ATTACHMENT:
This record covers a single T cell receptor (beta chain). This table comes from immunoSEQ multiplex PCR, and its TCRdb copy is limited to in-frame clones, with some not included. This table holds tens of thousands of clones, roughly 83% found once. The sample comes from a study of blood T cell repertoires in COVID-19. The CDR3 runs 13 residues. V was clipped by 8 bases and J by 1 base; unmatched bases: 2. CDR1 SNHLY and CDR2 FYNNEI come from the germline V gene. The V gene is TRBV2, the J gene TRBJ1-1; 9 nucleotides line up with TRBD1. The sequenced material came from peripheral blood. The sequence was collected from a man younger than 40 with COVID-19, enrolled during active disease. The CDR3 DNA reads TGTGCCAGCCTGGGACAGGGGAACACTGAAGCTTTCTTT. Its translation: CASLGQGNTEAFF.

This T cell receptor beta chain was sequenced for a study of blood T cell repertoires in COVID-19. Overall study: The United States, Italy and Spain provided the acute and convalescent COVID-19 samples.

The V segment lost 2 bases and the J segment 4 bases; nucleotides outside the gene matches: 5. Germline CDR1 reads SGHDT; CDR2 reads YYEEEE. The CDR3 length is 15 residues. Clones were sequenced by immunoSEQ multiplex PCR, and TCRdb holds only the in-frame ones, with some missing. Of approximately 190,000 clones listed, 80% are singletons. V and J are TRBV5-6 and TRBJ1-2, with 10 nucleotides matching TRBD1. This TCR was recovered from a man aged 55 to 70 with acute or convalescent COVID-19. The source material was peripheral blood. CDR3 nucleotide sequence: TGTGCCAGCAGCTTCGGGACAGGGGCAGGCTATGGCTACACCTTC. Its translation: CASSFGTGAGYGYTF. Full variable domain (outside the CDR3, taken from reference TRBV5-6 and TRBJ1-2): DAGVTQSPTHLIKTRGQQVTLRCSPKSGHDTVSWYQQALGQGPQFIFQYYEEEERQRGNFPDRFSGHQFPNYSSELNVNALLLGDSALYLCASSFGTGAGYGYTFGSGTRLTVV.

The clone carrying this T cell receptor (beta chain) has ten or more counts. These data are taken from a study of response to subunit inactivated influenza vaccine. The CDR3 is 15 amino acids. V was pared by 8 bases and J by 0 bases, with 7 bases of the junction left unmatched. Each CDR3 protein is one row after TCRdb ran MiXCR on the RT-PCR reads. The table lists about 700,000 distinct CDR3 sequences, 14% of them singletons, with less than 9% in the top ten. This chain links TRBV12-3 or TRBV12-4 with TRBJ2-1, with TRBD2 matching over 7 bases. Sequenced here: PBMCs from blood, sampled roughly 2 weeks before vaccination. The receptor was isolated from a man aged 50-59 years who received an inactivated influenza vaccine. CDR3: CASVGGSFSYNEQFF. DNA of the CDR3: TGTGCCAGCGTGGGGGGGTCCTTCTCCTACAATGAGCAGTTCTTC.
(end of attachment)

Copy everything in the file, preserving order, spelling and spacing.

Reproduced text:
This record covers a single T cell receptor (beta chain). This table comes from immunoSEQ multiplex PCR, and its TCRdb copy is limited to in-frame clones, with some not included. This table holds tens of thousands of clones, roughly 83% found once. The sample comes from a study of blood T cell repertoires in COVID-19. The CDR3 runs 13 residues. V was clipped by 8 bases and J by 1 base; unmatched bases: 2. CDR1 SNHLY and CDR2 FYNNEI come from the germline V gene. The V gene is TRBV2, the J gene TRBJ1-1; 9 nucleotides line up with TRBD1. The sequenced material came from peripheral blood. The sequence was collected from a man younger than 40 with COVID-19, enrolled during active disease. The CDR3 DNA reads TGTGCCAGCCTGGGACAGGGGAACACTGAAGCTTTCTTT. Its translation: CASLGQGNTEAFF.

This T cell receptor beta chain was sequenced for a study of blood T cell repertoires in COVID-19. Overall study: The United States, Italy and Spain provided the acute and convalescent COVID-19 samples.

The V segment lost 2 bases and the J segment 4 bases; nucleotides outside the gene matches: 5. Germline CDR1 reads SGHDT; CDR2 reads YYEEEE. The CDR3 length is 15 residues. Clones were sequenced by immunoSEQ multiplex PCR, and TCRdb holds only the in-frame ones, with some missing. Of approximately 190,000 clones listed, 80% are singletons. V and J are TRBV5-6 and TRBJ1-2, with 10 nucleotides matching TRBD1. This TCR was recovered from a man aged 55 to 70 with acute or convalescent COVID-19. The source material was peripheral blood. CDR3 nucleotide sequence: TGTGCCAGCAGCTTCGGGACAGGGGCAGGCTATGGCTACACCTTC. Its translation: CASSFGTGAGYGYTF. Full variable domain (outside the CDR3, taken from reference TRBV5-6 and TRBJ1-2): DAGVTQSPTHLIKTRGQQVTLRCSPKSGHDTVSWYQQALGQGPQFIFQYYEEEERQRGNFPDRFSGHQFPNYSSELNVNALLLGDSALYLCASSFGTGAGYGYTFGSGTRLTVV.

The clone carrying this T cell receptor (beta chain) has ten or more counts. These data are taken from a study of response to subunit inactivated influenza vaccine. The CDR3 is 15 amino acids. V was pared by 8 bases and J by 0 bases, with 7 bases of the junction left unmatched. Each CDR3 protein is one row after TCRdb ran MiXCR on the RT-PCR reads. The table lists about 700,000 distinct CDR3 sequences, 14% of them singletons, with less than 9% in the top ten. This chain links TRBV12-3 or TRBV12-4 with TRBJ2-1, with TRBD2 matching over 7 bases. Sequenced here: PBMCs from blood, sampled roughly 2 weeks before vaccination. The receptor was isolated from a man aged 50-59 years who received an inactivated influenza vaccine. CDR3: CASVGGSFSYNEQFF. DNA of the CDR3: TGTGCCAGCGTGGGGGGGTCCTTCTCCTACAATGAGCAGTTCTTC.